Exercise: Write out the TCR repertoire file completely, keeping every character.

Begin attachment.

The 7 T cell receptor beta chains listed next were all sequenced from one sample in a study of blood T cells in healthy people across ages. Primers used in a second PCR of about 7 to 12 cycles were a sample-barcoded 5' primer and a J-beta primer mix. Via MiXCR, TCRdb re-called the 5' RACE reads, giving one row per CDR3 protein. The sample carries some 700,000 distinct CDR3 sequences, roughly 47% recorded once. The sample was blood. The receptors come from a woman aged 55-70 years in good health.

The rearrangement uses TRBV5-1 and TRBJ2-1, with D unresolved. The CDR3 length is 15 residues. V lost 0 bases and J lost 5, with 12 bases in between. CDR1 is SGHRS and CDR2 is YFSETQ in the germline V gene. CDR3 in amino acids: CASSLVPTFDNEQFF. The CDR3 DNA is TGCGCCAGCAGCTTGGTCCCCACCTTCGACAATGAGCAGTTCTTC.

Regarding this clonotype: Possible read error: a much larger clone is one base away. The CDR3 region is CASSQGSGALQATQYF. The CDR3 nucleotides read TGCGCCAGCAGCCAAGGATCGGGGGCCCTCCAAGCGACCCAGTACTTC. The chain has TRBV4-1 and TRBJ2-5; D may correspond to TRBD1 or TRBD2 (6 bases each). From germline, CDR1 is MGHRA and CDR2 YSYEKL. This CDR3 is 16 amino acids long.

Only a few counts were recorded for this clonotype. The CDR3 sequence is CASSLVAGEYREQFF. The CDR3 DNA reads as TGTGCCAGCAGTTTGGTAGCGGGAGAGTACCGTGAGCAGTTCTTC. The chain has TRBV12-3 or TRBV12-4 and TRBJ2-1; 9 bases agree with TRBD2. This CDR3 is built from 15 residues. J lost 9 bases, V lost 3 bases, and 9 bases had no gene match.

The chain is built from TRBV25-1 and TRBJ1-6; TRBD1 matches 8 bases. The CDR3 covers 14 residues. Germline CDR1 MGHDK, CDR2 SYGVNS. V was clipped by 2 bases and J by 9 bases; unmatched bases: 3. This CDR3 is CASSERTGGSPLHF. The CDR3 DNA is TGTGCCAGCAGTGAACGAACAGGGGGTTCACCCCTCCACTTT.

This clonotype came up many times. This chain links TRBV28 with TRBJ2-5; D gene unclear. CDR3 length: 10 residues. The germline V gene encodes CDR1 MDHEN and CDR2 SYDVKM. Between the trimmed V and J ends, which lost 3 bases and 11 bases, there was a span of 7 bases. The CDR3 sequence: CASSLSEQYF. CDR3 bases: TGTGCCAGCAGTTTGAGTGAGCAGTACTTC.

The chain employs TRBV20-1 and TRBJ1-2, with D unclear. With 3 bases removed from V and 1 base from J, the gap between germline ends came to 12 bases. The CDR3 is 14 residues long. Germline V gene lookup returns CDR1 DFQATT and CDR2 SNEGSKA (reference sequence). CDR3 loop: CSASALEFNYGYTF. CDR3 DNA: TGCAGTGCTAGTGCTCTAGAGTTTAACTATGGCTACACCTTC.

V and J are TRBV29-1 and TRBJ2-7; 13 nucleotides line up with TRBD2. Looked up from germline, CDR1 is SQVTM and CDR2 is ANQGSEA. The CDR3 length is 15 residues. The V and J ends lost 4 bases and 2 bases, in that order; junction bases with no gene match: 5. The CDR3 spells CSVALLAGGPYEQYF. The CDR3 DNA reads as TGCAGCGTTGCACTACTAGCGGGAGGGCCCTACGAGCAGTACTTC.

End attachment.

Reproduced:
The 7 T cell receptor beta chains listed next were all sequenced from one sample in a study of blood T cells in healthy people across ages. Primers used in a second PCR of about 7 to 12 cycles were a sample-barcoded 5' primer and a J-beta primer mix. Via MiXCR, TCRdb re-called the 5' RACE reads, giving one row per CDR3 protein. The sample carries some 700,000 distinct CDR3 sequences, roughly 47% recorded once. The sample was blood. The receptors come from a woman aged 55-70 years in good health.

The rearrangement uses TRBV5-1 and TRBJ2-1, with D unresolved. The CDR3 length is 15 residues. V lost 0 bases and J lost 5, with 12 bases in between. CDR1 is SGHRS and CDR2 is YFSETQ in the germline V gene. CDR3 in amino acids: CASSLVPTFDNEQFF. The CDR3 DNA is TGCGCCAGCAGCTTGGTCCCCACCTTCGACAATGAGCAGTTCTTC.

Regarding this clonotype: Possible read error: a much larger clone is one base away. The CDR3 region is CASSQGSGALQATQYF. The CDR3 nucleotides read TGCGCCAGCAGCCAAGGATCGGGGGCCCTCCAAGCGACCCAGTACTTC. The chain has TRBV4-1 and TRBJ2-5; D may correspond to TRBD1 or TRBD2 (6 bases each). From germline, CDR1 is MGHRA and CDR2 YSYEKL. This CDR3 is 16 amino acids long.

Only a few counts were recorded for this clonotype. The CDR3 sequence is CASSLVAGEYREQFF. The CDR3 DNA reads as TGTGCCAGCAGTTTGGTAGCGGGAGAGTACCGTGAGCAGTTCTTC. The chain has TRBV12-3 or TRBV12-4 and TRBJ2-1; 9 bases agree with TRBD2. This CDR3 is built from 15 residues. J lost 9 bases, V lost 3 bases, and 9 bases had no gene match.

The chain is built from TRBV25-1 and TRBJ1-6; TRBD1 matches 8 bases. The CDR3 covers 14 residues. Germline CDR1 MGHDK, CDR2 SYGVNS. V was clipped by 2 bases and J by 9 bases; unmatched bases: 3. This CDR3 is CASSERTGGSPLHF. The CDR3 DNA is TGTGCCAGCAGTGAACGAACAGGGGGTTCACCCCTCCACTTT.

This clonotype came up many times. This chain links TRBV28 with TRBJ2-5; D gene unclear. CDR3 length: 10 residues. The germline V gene encodes CDR1 MDHEN and CDR2 SYDVKM. Between the trimmed V and J ends, which lost 3 bases and 11 bases, there was a span of 7 bases. The CDR3 sequence: CASSLSEQYF. CDR3 bases: TGTGCCAGCAGTTTGAGTGAGCAGTACTTC.

The chain employs TRBV20-1 and TRBJ1-2, with D unclear. With 3 bases removed from V and 1 base from J, the gap between germline ends came to 12 bases. The CDR3 is 14 residues long. Germline V gene lookup returns CDR1 DFQATT and CDR2 SNEGSKA (reference sequence). CDR3 loop: CSASALEFNYGYTF. CDR3 DNA: TGCAGTGCTAGTGCTCTAGAGTTTAACTATGGCTACACCTTC.

V and J are TRBV29-1 and TRBJ2-7; 13 nucleotides line up with TRBD2. Looked up from germline, CDR1 is SQVTM and CDR2 is ANQGSEA. The CDR3 length is 15 residues. The V and J ends lost 4 bases and 2 bases, in that order; junction bases with no gene match: 5. The CDR3 spells CSVALLAGGPYEQYF. The CDR3 DNA reads as TGCAGCGTTGCACTACTAGCGGGAGGGCCCTACGAGCAGTACTTC.